SOME BULL'S EYES. How the weeds do like the warm days after rain. Hit 'em a clip the minute they stick up their heads. A rickety fence is a standing invita tion for stock to break through. A staple or a post in time saves temper. It is just as good a thing for the farmer-to hang up his barn broom as it is for his wife to do so with her broom. The farmer who makes drudges of his mother and sisters won't worry be cause his wife splits the kindling and carries in the coal. The -man who wins is the man who can turn everything, even to an old tin can with a hole in the bottom, to some account. The only certain way to find. out what sort of cows we have is to test them: Sometimes the results are very disappointing and we may wish we- had not done it,. but in the end it is greatly to our advantage. The limitations in farming are few er than,:in any other occupation of .which we have any knowledge. The soil is a complex substance, but it has almost unlimited possibilities, when managed by s...
THE OLD DOCTOR'S STORY. [Newspaper Article] — Swan Hill Guardian and Lake Boga Advocate — 18 June 1914
THE OLD DOCTOR'S STORY. "I have a little story to tell you, boys," the old doctor. said to the young people the other- evening. "One day-a lobig hot day it-had -been, too --I met my father on the. road to town. 'I wish' you -would take this-'package to the -village for me, Jim,' he said, hesitating. Now I was a boy 'of twelve, not? fond of work, and was just out of the hayfield, where I had been at work since daybreak. I -was tired, dusty and hungry.. It was two miles into town. I wanted to get my supper and to wash and' dress for singing school. My first impulse was to refuse, and to do it harshly; for I was vexed that he should ask me af ter my long day's work: If I did re fuse he would go himself-he was a gentle, patient old man-but some thing stopped me-one of God's good angels; I think. 'Of course, fatlier, I'll take it,' I said, heartily giving my scythe to one of the men. He gave me the package. 'Thank you, Jim,' *he said, 'I was going myself,. but somehow I don't feel very s...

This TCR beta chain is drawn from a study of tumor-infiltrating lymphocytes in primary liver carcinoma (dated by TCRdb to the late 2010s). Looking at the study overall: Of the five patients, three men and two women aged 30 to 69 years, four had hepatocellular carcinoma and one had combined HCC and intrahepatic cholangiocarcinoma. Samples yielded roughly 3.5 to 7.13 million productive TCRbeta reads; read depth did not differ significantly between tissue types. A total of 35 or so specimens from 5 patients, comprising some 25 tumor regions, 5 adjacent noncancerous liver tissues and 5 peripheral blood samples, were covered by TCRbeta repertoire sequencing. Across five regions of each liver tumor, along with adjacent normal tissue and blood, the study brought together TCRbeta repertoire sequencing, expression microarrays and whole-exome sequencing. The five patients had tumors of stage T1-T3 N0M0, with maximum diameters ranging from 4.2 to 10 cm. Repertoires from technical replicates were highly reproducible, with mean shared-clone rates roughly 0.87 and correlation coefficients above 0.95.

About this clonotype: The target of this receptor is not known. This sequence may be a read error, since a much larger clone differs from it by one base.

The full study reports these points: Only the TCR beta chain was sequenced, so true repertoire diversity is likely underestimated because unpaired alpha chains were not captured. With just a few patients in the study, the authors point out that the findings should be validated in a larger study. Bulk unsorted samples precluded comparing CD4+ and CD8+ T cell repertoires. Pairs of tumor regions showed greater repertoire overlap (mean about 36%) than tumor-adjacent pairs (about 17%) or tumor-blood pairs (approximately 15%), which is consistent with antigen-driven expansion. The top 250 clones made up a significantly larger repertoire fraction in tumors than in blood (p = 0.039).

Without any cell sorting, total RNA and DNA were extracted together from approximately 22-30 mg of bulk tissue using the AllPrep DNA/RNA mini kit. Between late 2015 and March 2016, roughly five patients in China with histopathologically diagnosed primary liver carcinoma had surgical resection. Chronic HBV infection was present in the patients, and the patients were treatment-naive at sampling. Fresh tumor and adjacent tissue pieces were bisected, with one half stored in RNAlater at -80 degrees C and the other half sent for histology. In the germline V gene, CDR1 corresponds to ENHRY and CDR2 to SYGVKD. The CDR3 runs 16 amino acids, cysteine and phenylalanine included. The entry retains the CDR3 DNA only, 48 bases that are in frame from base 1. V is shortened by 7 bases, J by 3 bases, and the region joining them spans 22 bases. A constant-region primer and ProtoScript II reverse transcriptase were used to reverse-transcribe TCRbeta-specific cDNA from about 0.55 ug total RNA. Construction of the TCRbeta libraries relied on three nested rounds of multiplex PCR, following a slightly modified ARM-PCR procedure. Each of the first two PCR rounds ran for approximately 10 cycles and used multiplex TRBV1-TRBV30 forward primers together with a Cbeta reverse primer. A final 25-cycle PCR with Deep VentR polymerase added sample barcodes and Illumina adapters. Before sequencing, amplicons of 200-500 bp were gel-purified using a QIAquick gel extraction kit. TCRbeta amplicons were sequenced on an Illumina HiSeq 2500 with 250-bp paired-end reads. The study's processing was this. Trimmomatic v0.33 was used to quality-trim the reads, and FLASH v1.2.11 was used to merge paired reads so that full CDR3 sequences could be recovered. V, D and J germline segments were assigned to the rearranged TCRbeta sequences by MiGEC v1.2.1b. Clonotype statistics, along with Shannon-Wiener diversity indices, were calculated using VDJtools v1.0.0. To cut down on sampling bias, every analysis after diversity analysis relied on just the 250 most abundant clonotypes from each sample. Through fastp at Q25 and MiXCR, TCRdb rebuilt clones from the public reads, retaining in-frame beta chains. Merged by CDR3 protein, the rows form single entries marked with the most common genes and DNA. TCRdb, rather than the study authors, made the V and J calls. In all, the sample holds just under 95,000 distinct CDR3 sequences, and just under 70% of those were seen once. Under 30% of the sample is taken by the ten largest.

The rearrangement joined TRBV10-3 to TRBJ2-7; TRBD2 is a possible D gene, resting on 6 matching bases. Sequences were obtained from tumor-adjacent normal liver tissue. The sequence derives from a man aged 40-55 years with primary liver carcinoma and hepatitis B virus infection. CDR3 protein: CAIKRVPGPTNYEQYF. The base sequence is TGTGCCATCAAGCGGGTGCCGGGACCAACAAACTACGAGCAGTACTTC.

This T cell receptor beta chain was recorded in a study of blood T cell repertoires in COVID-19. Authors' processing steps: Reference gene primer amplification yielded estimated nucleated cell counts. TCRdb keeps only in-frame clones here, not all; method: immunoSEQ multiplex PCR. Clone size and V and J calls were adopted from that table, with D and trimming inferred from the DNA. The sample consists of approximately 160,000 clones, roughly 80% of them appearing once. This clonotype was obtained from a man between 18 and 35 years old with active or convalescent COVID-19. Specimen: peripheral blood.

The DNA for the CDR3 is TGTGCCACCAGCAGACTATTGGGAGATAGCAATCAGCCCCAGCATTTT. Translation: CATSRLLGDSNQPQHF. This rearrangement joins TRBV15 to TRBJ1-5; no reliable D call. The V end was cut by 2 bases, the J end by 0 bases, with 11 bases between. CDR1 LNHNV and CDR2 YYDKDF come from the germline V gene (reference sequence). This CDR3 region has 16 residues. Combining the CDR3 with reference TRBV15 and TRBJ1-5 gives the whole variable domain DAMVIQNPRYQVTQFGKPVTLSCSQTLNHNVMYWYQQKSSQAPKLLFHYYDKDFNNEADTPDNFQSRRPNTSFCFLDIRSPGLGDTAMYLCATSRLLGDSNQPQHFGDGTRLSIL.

HOW THE MONTHS WERE NAMED. [Newspaper Article] — Swan Hill Guardian and Lake Boga Advocate — 18 June 1914
HOW THE MONTHS WERE NAMED. January. is of Latin origin, from the word Januarius, named by the ancient Romans in honor of their so called "god," Janus, to whom the sea son of the year was sacred. February comes from the Latin word Februarius, derived from feb rum, which, in the Sabine language, .meant a. "purgative"; hence comes the Roman festival of lustration and expiation. March is named in honor of. Mars, the Roman god of war. April derived its name from the La ,am iKr ?'- D -ll H lnd i[ D tin, Aprilis, and that from Aperire, which means to open. May is a name, the origin of which comes from the Romans, in honor of Maia, the mother of Mercury and daughter of Atlas. June is a name that all will readily think of when they read the history of the goddess Juno. In this month, she. seemed, from all accounts, to be greatly worshipped. July'is in honor of the great Roman, Caius Julius Caesar, who was born at this season of the year. August was named in honor of the great' Roman emperor,...
Advertising [Newspaper Article] — Swan Hill Guardian and Lake Boga Advocate — 18 June 1914